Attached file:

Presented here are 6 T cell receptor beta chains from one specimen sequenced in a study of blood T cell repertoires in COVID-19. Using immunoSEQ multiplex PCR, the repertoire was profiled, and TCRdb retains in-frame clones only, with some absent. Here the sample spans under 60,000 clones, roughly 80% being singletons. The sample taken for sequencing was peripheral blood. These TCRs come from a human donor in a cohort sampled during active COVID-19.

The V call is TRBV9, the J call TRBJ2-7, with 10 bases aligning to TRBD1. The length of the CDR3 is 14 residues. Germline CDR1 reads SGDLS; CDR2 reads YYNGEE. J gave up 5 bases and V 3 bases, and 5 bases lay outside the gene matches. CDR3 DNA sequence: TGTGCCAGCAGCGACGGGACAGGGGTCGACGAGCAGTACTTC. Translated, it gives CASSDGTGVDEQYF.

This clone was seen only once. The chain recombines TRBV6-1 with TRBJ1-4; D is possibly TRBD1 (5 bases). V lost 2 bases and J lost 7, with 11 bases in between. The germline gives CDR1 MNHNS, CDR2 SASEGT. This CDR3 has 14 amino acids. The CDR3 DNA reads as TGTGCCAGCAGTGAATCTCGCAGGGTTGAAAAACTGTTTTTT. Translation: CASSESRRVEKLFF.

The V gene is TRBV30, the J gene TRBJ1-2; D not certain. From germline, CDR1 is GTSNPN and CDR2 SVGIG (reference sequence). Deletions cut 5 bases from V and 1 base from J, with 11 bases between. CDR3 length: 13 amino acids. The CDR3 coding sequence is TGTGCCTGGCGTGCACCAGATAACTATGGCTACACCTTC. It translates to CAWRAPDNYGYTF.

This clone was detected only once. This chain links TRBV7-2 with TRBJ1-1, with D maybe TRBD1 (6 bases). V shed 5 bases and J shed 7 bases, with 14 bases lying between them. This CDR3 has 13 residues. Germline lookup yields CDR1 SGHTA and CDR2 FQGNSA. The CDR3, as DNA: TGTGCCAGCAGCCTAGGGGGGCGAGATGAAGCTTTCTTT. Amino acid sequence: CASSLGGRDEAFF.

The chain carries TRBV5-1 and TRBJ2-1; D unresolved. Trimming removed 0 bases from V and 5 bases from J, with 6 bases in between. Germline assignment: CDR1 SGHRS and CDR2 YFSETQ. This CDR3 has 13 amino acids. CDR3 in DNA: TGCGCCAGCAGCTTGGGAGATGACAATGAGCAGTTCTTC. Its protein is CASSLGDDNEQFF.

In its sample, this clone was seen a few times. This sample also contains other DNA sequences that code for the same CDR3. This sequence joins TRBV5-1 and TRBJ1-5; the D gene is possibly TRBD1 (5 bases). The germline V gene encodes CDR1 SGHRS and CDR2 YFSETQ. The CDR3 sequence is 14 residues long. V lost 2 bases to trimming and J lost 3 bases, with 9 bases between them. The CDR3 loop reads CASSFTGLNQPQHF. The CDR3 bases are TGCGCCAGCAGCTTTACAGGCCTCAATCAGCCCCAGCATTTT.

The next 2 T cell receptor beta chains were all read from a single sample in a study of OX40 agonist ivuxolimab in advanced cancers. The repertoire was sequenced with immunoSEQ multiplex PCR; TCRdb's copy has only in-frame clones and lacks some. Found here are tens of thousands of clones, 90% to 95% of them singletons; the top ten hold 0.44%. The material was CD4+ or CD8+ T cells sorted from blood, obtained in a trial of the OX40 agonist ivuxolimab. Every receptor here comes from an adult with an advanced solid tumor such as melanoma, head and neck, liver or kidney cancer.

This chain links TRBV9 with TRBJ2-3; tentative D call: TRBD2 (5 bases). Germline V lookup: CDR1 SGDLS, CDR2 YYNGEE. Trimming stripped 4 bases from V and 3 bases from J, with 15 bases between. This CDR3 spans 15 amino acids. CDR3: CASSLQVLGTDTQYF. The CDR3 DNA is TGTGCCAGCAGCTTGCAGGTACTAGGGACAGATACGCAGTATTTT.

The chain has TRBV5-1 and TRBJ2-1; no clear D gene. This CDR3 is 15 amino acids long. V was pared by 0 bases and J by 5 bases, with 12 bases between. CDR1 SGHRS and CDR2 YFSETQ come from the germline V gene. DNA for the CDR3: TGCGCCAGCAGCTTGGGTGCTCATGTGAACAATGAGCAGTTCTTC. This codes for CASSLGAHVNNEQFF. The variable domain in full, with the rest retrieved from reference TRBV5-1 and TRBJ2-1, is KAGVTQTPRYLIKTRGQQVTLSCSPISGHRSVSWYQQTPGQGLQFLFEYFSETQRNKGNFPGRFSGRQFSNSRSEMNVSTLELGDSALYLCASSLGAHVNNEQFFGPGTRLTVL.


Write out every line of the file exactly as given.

Presented here are 6 T cell receptor beta chains from one specimen sequenced in a study of blood T cell repertoires in COVID-19. Using immunoSEQ multiplex PCR, the repertoire was profiled, and TCRdb retains in-frame clones only, with some absent. Here the sample spans under 60,000 clones, roughly 80% being singletons. The sample taken for sequencing was peripheral blood. These TCRs come from a human donor in a cohort sampled during active COVID-19.

The V call is TRBV9, the J call TRBJ2-7, with 10 bases aligning to TRBD1. The length of the CDR3 is 14 residues. Germline CDR1 reads SGDLS; CDR2 reads YYNGEE. J gave up 5 bases and V 3 bases, and 5 bases lay outside the gene matches. CDR3 DNA sequence: TGTGCCAGCAGCGACGGGACAGGGGTCGACGAGCAGTACTTC. Translated, it gives CASSDGTGVDEQYF.

This clone was seen only once. The chain recombines TRBV6-1 with TRBJ1-4; D is possibly TRBD1 (5 bases). V lost 2 bases and J lost 7, with 11 bases in between. The germline gives CDR1 MNHNS, CDR2 SASEGT. This CDR3 has 14 amino acids. The CDR3 DNA reads as TGTGCCAGCAGTGAATCTCGCAGGGTTGAAAAACTGTTTTTT. Translation: CASSESRRVEKLFF.

The V gene is TRBV30, the J gene TRBJ1-2; D not certain. From germline, CDR1 is GTSNPN and CDR2 SVGIG (reference sequence). Deletions cut 5 bases from V and 1 base from J, with 11 bases between. CDR3 length: 13 amino acids. The CDR3 coding sequence is TGTGCCTGGCGTGCACCAGATAACTATGGCTACACCTTC. It translates to CAWRAPDNYGYTF.

This clone was detected only once. This chain links TRBV7-2 with TRBJ1-1, with D maybe TRBD1 (6 bases). V shed 5 bases and J shed 7 bases, with 14 bases lying between them. This CDR3 has 13 residues. Germline lookup yields CDR1 SGHTA and CDR2 FQGNSA. The CDR3, as DNA: TGTGCCAGCAGCCTAGGGGGGCGAGATGAAGCTTTCTTT. Amino acid sequence: CASSLGGRDEAFF.

The chain carries TRBV5-1 and TRBJ2-1; D unresolved. Trimming removed 0 bases from V and 5 bases from J, with 6 bases in between. Germline assignment: CDR1 SGHRS and CDR2 YFSETQ. This CDR3 has 13 amino acids. CDR3 in DNA: TGCGCCAGCAGCTTGGGAGATGACAATGAGCAGTTCTTC. Its protein is CASSLGDDNEQFF.

In its sample, this clone was seen a few times. This sample also contains other DNA sequences that code for the same CDR3. This sequence joins TRBV5-1 and TRBJ1-5; the D gene is possibly TRBD1 (5 bases). The germline V gene encodes CDR1 SGHRS and CDR2 YFSETQ. The CDR3 sequence is 14 residues long. V lost 2 bases to trimming and J lost 3 bases, with 9 bases between them. The CDR3 loop reads CASSFTGLNQPQHF. The CDR3 bases are TGCGCCAGCAGCTTTACAGGCCTCAATCAGCCCCAGCATTTT.

The next 2 T cell receptor beta chains were all read from a single sample in a study of OX40 agonist ivuxolimab in advanced cancers. The repertoire was sequenced with immunoSEQ multiplex PCR; TCRdb's copy has only in-frame clones and lacks some. Found here are tens of thousands of clones, 90% to 95% of them singletons; the top ten hold 0.44%. The material was CD4+ or CD8+ T cells sorted from blood, obtained in a trial of the OX40 agonist ivuxolimab. Every receptor here comes from an adult with an advanced solid tumor such as melanoma, head and neck, liver or kidney cancer.

This chain links TRBV9 with TRBJ2-3; tentative D call: TRBD2 (5 bases). Germline V lookup: CDR1 SGDLS, CDR2 YYNGEE. Trimming stripped 4 bases from V and 3 bases from J, with 15 bases between. This CDR3 spans 15 amino acids. CDR3: CASSLQVLGTDTQYF. The CDR3 DNA is TGTGCCAGCAGCTTGCAGGTACTAGGGACAGATACGCAGTATTTT.

The chain has TRBV5-1 and TRBJ2-1; no clear D gene. This CDR3 is 15 amino acids long. V was pared by 0 bases and J by 5 bases, with 12 bases between. CDR1 SGHRS and CDR2 YFSETQ come from the germline V gene. DNA for the CDR3: TGCGCCAGCAGCTTGGGTGCTCATGTGAACAATGAGCAGTTCTTC. This codes for CASSLGAHVNNEQFF. The variable domain in full, with the rest retrieved from reference TRBV5-1 and TRBJ2-1, is KAGVTQTPRYLIKTRGQQVTLSCSPISGHRSVSWYQQTPGQGLQFLFEYFSETQRNKGNFPGRFSGRQFSNSRSEMNVSTLELGDSALYLCASSLGAHVNNEQFFGPGTRLTVL.